Unfortunately, crts, that has a similar problem to what I posted above. It doesn't fully take into account duplicate lines occuring outside the contiguous zone.
This is the data I tested the above script.
Code:
file1:

mercury
venus
earth
mars
jupiter
saturn


file2:

jupiter
saturn
uranus
neptune
mars
I was under the impression that mars has to be left out. Maybe the OP can state what the expected output for this scenario is. Is it
Code:
mercury
venus
earth
mars
jupiter
saturn
uranus
neptune
mars
by any chance?
 
Old 09-05-2010, 02:51 PM   #10
David the H.
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I'd say it's pretty clear from his previous posts that only the overlapping duplication where the two files meet should be affected, and all the other lines should be left alone. Like stitching together a panorama, as he said. So yes, the result should be like in your final example.

I think it would help to clear things up if we could get a real-life example of the text used, however. I could also confirm if my regex is properly formatted.

Last edited by David the H.; 09-05-2010 at 02:55 PM. Reason: added comment
 
Old 09-05-2010, 04:12 PM   #11
crts
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Quote:
Originally Posted by David the H. View Post
I'd say it's pretty clear from his previous posts that only the overlapping duplication where the two files meet should be affected ....
Well, that did not seem obvious to me. Anyway, I tried your sed solution with the following samples:
Code:
file1
mercury
uranus
venus
jupiter
earth
mars
jupiter
saturn

file2
jupiter
saturn
uranus
neptune
mars

file3
mercury
uranus
venus
jupiter
earth
mars
jupiter
saturn
neptune
Now if I hopefully understood it correctly then merging file1 and file2 should look like
Code:
mercury
uranus
venus
jupiter
earth
mars
jupiter
saturn
uranus
neptune
mars
However, the contiguous
jupiter
saturn

does not appear in the diff/sed solution.
Here is another suggestion
Code:
#!/bin/bash
# invoke as ./script.sh fileA fileB

count=0
lastOccurence=$(grep -n "$(head -n 1 ${2})" "$1" | sed -nr '$ {s/^([0-9]*):.*/\1/;p}')
while read -r line
do
	if [[ $(grep -n "$line" "$1" | sed -nr '$ {s/^([0-9]*):.*/\1/;p}') ==  $lastOccurence ]];then
		(( count++ ))
		(( lastOccurence++ ))
	else
		(( lastOccurence-- ))
		break
	fi
done < "$2"

if [[ $(wc -l "$1"|awk '{print $1}') == $lastOccurence ]];then

	sed -e "1,$count d" "$2" >> "$1"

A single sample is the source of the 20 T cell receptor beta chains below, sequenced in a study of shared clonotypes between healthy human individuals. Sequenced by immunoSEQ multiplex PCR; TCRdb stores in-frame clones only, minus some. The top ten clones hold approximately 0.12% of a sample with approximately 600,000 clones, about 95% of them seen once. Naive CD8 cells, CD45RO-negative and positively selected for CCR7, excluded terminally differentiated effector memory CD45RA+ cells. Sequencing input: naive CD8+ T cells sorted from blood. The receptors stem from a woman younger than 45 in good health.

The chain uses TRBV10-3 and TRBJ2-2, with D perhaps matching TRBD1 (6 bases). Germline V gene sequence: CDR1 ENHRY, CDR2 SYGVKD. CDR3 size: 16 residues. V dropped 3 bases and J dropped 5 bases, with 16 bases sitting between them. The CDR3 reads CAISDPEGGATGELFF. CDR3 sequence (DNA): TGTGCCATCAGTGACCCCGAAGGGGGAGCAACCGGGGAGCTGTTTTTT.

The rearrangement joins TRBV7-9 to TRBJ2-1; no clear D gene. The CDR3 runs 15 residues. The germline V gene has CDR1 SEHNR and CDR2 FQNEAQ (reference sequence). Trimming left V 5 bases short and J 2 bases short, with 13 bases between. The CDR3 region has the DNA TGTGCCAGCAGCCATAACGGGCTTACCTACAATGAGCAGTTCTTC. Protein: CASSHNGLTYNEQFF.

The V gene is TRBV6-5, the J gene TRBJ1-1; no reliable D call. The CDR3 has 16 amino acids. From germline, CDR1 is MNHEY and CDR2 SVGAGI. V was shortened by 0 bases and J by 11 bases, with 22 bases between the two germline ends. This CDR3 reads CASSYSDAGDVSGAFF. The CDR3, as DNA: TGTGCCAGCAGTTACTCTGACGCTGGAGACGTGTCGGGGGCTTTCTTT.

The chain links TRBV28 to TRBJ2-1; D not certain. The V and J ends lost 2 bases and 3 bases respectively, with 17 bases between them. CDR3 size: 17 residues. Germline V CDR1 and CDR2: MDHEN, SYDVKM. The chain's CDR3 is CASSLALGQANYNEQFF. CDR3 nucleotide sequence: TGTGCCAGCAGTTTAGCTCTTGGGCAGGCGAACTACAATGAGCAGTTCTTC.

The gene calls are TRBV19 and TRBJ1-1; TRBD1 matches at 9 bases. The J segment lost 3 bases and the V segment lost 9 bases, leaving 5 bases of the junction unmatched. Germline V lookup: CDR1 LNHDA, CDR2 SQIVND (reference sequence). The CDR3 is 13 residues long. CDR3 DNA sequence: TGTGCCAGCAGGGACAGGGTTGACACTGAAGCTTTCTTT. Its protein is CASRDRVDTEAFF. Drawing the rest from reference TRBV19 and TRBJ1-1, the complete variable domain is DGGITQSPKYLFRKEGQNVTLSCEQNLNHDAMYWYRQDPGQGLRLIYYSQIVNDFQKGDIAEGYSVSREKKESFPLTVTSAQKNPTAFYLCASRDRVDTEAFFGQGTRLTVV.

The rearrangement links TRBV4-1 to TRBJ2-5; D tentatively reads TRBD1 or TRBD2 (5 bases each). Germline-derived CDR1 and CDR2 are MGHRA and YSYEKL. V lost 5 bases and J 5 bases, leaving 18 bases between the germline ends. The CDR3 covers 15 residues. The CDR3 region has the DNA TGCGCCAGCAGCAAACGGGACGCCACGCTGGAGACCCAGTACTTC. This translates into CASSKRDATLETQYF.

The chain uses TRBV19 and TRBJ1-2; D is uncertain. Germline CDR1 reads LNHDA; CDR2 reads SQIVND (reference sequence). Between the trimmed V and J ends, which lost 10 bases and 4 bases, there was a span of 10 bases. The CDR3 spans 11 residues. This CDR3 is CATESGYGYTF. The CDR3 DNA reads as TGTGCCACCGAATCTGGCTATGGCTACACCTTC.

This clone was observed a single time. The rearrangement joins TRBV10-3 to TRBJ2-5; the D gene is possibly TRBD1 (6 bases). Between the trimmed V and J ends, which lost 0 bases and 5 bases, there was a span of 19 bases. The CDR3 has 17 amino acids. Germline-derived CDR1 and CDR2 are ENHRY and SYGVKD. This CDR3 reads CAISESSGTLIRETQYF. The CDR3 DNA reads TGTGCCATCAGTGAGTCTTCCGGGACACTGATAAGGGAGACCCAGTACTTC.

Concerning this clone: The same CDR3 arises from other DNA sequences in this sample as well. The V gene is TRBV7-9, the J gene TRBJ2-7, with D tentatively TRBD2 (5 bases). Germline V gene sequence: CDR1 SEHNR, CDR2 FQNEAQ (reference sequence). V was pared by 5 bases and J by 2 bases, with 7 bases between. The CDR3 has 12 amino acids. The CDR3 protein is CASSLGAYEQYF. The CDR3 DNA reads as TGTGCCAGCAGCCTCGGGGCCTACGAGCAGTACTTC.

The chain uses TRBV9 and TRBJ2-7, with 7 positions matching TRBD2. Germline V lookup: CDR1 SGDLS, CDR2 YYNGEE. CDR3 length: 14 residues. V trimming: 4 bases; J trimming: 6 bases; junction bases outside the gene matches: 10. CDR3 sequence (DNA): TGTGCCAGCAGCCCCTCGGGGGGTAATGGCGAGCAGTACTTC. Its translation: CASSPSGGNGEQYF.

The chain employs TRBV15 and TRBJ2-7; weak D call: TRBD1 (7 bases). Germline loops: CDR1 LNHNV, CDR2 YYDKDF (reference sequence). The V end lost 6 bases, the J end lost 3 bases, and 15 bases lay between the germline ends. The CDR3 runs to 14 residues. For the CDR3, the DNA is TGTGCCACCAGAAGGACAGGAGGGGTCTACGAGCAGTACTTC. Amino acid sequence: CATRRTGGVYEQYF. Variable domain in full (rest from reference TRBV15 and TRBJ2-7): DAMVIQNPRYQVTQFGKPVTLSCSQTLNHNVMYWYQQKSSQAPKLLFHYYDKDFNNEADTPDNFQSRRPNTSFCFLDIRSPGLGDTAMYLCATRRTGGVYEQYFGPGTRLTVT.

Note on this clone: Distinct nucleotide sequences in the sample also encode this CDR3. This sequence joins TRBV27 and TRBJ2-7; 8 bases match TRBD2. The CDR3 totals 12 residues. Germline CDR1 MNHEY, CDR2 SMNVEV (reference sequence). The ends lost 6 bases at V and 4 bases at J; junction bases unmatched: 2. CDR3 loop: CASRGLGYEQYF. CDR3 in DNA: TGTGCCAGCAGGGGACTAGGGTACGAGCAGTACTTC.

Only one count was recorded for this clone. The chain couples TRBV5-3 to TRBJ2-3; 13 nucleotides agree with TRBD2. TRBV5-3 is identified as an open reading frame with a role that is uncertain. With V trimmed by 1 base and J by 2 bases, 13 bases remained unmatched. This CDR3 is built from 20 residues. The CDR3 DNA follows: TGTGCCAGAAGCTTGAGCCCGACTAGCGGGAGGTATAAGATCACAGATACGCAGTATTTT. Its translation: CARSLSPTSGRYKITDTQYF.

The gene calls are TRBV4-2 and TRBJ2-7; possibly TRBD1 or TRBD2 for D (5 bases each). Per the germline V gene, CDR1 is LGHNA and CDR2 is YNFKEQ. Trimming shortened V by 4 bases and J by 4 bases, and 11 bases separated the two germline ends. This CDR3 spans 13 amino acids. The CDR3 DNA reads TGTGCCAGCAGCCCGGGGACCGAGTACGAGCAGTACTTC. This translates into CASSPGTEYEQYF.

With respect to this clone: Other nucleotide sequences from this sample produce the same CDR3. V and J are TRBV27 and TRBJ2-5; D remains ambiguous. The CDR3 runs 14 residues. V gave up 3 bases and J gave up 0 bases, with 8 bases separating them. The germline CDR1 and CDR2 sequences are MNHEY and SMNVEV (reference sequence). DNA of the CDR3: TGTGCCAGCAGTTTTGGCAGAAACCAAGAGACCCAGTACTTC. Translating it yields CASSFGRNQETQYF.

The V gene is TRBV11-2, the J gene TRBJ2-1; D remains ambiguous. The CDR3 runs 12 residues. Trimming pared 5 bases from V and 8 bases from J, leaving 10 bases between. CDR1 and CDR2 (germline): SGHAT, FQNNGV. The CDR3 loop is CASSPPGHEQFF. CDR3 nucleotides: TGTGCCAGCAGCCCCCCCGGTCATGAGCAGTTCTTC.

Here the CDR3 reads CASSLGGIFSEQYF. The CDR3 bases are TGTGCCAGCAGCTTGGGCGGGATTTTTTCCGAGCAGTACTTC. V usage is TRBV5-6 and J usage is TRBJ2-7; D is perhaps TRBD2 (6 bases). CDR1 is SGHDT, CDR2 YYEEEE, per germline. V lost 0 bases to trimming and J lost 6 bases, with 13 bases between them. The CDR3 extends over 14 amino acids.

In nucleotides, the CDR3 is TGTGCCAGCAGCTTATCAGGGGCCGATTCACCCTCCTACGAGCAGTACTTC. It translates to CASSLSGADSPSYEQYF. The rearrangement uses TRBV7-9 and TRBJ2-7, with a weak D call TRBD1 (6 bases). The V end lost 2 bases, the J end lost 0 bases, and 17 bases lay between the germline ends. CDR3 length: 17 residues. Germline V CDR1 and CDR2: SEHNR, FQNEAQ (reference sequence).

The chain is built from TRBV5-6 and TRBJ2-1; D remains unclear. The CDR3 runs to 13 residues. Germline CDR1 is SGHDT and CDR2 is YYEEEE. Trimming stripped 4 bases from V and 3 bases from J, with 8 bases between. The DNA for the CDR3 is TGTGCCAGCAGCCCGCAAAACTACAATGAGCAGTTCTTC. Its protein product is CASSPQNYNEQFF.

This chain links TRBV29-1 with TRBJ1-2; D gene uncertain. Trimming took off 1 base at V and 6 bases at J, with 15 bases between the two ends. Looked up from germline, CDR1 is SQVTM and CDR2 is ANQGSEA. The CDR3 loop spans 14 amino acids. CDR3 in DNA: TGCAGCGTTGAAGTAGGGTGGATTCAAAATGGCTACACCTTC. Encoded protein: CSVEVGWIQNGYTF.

else
	cat "$2" >> "$1"
fi
The first file will be altered. I tested it with some combinations of the above mentioned sample files. It seems to work and merge only the contiguous parts at the head/tail of the processed files.

@OP: some feedback would be helpful ...

Last edited by crts; 09-06-2010 at 10:31 PM. Reason: typo
 
Old 09-05-2010, 04:42 PM   #12
makyo
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Hi.

This awk script is not correct, see later post for correct version.

This looks like a desire for a union. Such a native command does not exist that I know of, but awk could be used to perform a uniq without a sort (i.e. to preserve the order).

So for the files data1, data2 (side-by-side):
Code:
mercury	mars
venus	jupiter
earth	saturn
mars	uranus
jupiter	neptune
saturn
an awk script:
Code:
awk '
BEGIN	{ len = 1 }
	{ if ( $0 in a ) {
	    next
	  } else {
	    a[len++] = $0
	  }
	}
END	{ for (i=1;i<=len;i++ ) print a[i] }
' data1 data2
produces:
Code:
mercury
venus
earth
mars
jupiter
saturn
mars
jupiter
saturn
uranus
neptune
The condition being that the unique list must fit into memory.

Best wishes ... cheers, makyo

Last edited by makyo; 09-05-2010 at 06:31 PM.
 
Old 09-05-2010, 04:53 PM   #13
crts
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Hi,

this produces the same result as a
cat file1 file2

This is not what is desired.
 
Old 09-05-2010, 06:29 PM   #14
makyo
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Does not address the problem at hand. However, for a far better version of this awk code, see post # 33.

Hi, crts.

Thanks for noticing the blunder. Here's a better awk-uniq:
Code:
awk '
BEGIN { a = "" ; len = 1 }
      { if ( match(a,$0) ) {
          # print "already in a: " $0
          next
          } else {
          # print "adding " $0 " to " a
          if ( length(a) == 0 ) {
            a = $0
            } else {
            a = a ";" $0
            len++
          }
        }
      }
END   {
        split(a,b,";")
        for ( i = 1; i <= len ; i++ ) { print b[i] }
      }
' data1 data2
producing:
Code:
mercury
venus
earth
mars
jupiter
saturn
uranus
neptune
Best wishes ... cheers, makyo

Last edited by makyo; 09-06-2010 at 10:42 AM.
 
Old 09-05-2010, 06:42 PM   #15
bonzer21
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Thanks for all your efforts thus far, I think David's onto it but I will use a different example that's closer to the real-world problem. Imagine a fictional access log of a web server without timestamps:

Code:
123.456.789.012 - "GET /" HTTP/1.1" 200 "Mozilla/5.0 (Macintosh; U; Intel Mac OS X 10_5_8; en-gb)"
123.456.789.012 - "GET /favicon.ico" HTTP/1.1" 200 "Mozilla/5.0 (Macintosh; U; Intel Mac OS X 10_5_8; en-gb)"
123.456.789.012 - "GET /images/head.jpg" HTTP/1.1" 200 "Mozilla/5.0 (Macintosh; U; Intel Mac OS X 10_5_8; en-gb)"
123.456.789.012 - "GET /style.css" HTTP/1.1" 200 "Mozilla/5.0 (Macintosh; U; Intel Mac OS X 10_5_8; en-gb)"
987.654.321.098 - "GET /" HTTP/1.1" 200 "Mozilla/4.0 (compatible; MSIE 6.0; Windows NT 5.1)"
987.654.321.098 - "GET /favicon.ico" HTTP/1.1" 200 "Mozilla/4.0 (compatible; MSIE 6.0; Windows NT 5.1)"